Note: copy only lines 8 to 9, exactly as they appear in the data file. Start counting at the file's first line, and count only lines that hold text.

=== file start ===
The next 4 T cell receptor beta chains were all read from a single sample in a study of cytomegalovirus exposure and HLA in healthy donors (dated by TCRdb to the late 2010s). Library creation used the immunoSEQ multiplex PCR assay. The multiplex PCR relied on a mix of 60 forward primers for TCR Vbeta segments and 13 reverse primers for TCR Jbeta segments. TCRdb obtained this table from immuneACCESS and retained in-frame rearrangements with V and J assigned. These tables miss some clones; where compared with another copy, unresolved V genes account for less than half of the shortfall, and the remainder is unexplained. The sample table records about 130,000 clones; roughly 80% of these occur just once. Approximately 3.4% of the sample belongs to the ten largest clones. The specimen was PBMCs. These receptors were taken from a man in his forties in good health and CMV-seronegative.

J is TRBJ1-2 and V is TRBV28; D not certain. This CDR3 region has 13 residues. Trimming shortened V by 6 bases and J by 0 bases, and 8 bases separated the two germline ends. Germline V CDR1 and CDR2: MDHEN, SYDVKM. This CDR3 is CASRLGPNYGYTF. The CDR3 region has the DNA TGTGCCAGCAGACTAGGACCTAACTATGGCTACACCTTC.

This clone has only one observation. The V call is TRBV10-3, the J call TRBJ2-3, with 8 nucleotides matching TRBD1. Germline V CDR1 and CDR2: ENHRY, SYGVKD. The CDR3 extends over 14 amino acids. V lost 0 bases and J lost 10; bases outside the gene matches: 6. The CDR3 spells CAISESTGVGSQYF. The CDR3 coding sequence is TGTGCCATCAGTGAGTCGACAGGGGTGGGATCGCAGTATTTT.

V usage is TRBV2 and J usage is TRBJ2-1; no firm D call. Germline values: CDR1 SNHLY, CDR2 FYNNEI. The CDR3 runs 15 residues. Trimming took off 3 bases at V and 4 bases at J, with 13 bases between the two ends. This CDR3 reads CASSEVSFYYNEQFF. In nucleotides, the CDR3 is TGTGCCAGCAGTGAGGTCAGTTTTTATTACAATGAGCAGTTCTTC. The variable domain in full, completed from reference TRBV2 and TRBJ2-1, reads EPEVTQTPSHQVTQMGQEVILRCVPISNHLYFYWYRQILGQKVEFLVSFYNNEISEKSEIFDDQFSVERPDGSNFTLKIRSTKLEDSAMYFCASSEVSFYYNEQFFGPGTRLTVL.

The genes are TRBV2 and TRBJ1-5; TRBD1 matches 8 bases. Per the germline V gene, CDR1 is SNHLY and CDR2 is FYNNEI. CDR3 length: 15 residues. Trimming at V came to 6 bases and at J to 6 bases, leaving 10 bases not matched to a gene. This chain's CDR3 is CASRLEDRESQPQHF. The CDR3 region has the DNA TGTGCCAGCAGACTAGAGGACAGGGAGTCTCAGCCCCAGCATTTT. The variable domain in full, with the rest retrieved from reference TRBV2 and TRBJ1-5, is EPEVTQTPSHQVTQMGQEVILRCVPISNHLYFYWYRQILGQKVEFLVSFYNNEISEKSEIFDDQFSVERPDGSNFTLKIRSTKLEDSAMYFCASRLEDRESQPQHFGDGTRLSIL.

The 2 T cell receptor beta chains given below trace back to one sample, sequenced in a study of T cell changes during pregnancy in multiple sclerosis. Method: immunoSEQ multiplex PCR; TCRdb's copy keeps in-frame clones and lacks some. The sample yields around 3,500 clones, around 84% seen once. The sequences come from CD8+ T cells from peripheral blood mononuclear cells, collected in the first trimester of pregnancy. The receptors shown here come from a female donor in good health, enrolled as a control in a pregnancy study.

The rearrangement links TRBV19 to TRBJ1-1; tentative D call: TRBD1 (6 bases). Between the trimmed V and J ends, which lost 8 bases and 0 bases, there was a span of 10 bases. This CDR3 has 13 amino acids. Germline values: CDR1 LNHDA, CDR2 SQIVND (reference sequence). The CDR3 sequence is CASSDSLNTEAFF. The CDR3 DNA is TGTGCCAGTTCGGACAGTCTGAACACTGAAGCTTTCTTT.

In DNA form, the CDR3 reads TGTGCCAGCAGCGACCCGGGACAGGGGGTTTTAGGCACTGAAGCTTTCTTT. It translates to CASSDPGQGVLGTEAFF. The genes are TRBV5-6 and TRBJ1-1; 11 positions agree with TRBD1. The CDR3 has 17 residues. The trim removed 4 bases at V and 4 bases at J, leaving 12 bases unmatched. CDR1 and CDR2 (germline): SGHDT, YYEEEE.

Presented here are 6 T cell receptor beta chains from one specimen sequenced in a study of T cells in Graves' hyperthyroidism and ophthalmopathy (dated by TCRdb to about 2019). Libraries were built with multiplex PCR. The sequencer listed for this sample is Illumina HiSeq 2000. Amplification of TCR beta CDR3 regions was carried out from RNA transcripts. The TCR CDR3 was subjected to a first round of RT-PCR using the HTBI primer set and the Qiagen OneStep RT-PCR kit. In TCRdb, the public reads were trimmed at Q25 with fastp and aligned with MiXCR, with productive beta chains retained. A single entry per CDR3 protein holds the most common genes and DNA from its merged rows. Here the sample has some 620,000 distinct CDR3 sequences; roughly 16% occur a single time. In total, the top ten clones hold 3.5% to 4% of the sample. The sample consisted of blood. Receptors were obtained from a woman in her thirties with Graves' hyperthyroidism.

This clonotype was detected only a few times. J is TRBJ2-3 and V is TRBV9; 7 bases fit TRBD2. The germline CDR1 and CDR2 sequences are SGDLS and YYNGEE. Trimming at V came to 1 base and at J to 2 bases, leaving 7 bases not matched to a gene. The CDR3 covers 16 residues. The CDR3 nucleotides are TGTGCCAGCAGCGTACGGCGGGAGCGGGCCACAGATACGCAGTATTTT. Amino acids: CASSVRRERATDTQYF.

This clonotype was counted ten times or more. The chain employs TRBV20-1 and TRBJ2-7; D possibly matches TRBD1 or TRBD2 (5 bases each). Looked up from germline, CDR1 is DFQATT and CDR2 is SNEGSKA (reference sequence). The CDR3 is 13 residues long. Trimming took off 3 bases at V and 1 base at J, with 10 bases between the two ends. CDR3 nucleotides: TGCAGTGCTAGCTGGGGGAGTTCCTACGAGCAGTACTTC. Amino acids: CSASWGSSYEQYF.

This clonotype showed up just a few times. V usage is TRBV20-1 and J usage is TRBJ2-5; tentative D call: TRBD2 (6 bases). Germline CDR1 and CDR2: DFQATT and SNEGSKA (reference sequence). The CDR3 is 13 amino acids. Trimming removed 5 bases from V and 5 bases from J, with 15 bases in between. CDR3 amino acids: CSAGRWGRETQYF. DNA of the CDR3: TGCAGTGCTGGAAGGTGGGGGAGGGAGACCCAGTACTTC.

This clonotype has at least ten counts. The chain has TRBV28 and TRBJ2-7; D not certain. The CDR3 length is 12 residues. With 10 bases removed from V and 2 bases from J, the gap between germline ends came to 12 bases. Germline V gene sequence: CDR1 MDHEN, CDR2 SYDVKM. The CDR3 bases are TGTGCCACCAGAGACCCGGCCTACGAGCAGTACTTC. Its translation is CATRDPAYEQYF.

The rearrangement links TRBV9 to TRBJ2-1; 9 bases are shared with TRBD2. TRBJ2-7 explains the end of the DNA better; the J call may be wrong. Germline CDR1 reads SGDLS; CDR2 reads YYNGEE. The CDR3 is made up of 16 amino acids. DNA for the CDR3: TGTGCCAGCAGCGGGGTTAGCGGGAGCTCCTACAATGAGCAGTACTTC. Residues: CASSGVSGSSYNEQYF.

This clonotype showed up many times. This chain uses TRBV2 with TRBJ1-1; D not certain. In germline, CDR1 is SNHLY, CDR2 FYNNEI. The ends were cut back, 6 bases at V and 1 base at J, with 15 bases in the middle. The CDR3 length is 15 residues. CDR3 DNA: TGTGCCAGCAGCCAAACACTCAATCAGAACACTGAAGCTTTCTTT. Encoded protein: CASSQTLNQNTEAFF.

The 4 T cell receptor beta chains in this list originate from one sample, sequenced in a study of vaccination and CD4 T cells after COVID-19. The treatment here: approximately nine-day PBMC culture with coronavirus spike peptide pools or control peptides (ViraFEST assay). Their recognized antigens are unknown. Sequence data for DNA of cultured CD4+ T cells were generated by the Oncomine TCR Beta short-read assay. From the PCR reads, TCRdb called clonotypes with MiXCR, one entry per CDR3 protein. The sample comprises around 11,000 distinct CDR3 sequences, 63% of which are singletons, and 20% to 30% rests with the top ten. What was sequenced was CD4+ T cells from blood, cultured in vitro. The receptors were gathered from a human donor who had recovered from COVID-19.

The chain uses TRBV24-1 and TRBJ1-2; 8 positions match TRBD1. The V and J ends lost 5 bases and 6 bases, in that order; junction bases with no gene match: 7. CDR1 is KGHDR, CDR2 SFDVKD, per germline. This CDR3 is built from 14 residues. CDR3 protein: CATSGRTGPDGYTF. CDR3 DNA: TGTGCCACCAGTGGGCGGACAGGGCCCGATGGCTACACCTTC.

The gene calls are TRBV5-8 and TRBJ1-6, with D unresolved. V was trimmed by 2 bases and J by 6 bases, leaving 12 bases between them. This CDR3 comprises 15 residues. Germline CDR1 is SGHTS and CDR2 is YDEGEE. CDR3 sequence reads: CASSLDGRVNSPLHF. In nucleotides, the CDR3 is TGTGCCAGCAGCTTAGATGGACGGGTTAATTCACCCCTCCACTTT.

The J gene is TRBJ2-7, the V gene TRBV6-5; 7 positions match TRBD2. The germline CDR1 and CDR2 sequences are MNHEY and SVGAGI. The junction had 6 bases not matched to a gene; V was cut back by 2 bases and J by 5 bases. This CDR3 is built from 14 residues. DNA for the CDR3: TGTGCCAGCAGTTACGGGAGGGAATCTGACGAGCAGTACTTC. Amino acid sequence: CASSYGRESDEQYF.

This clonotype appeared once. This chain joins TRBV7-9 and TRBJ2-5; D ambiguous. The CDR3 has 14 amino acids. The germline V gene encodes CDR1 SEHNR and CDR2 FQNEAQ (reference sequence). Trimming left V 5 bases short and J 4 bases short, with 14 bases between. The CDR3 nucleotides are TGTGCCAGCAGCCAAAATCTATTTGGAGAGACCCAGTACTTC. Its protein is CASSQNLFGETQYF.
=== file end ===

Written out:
In DNA form, the CDR3 reads TGTGCCAGCAGCGACCCGGGACAGGGGGTTTTAGGCACTGAAGCTTTCTTT. It translates to CASSDPGQGVLGTEAFF. The genes are TRBV5-6 and TRBJ1-1; 11 positions agree with TRBD1. The CDR3 has 17 residues. The trim removed 4 bases at V and 4 bases at J, leaving 12 bases unmatched. CDR1 and CDR2 (germline): SGHDT, YYEEEE.

Presented here are 6 T cell receptor beta chains from one specimen sequenced in a study of T cells in Graves' hyperthyroidism and ophthalmopathy (dated by TCRdb to about 2019). Libraries were built with multiplex PCR. The sequencer listed for this sample is Illumina HiSeq 2000. Amplification of TCR beta CDR3 regions was carried out from RNA transcripts. The TCR CDR3 was subjected to a first round of RT-PCR using the HTBI primer set and the Qiagen OneStep RT-PCR kit. In TCRdb, the public reads were trimmed at Q25 with fastp and aligned with MiXCR, with productive beta chains retained. A single entry per CDR3 protein holds the most common genes and DNA from its merged rows. Here the sample has some 620,000 distinct CDR3 sequences; roughly 16% occur a single time. In total, the top ten clones hold 3.5% to 4% of the sample. The sample consisted of blood. Receptors were obtained from a woman in her thirties with Graves' hyperthyroidism.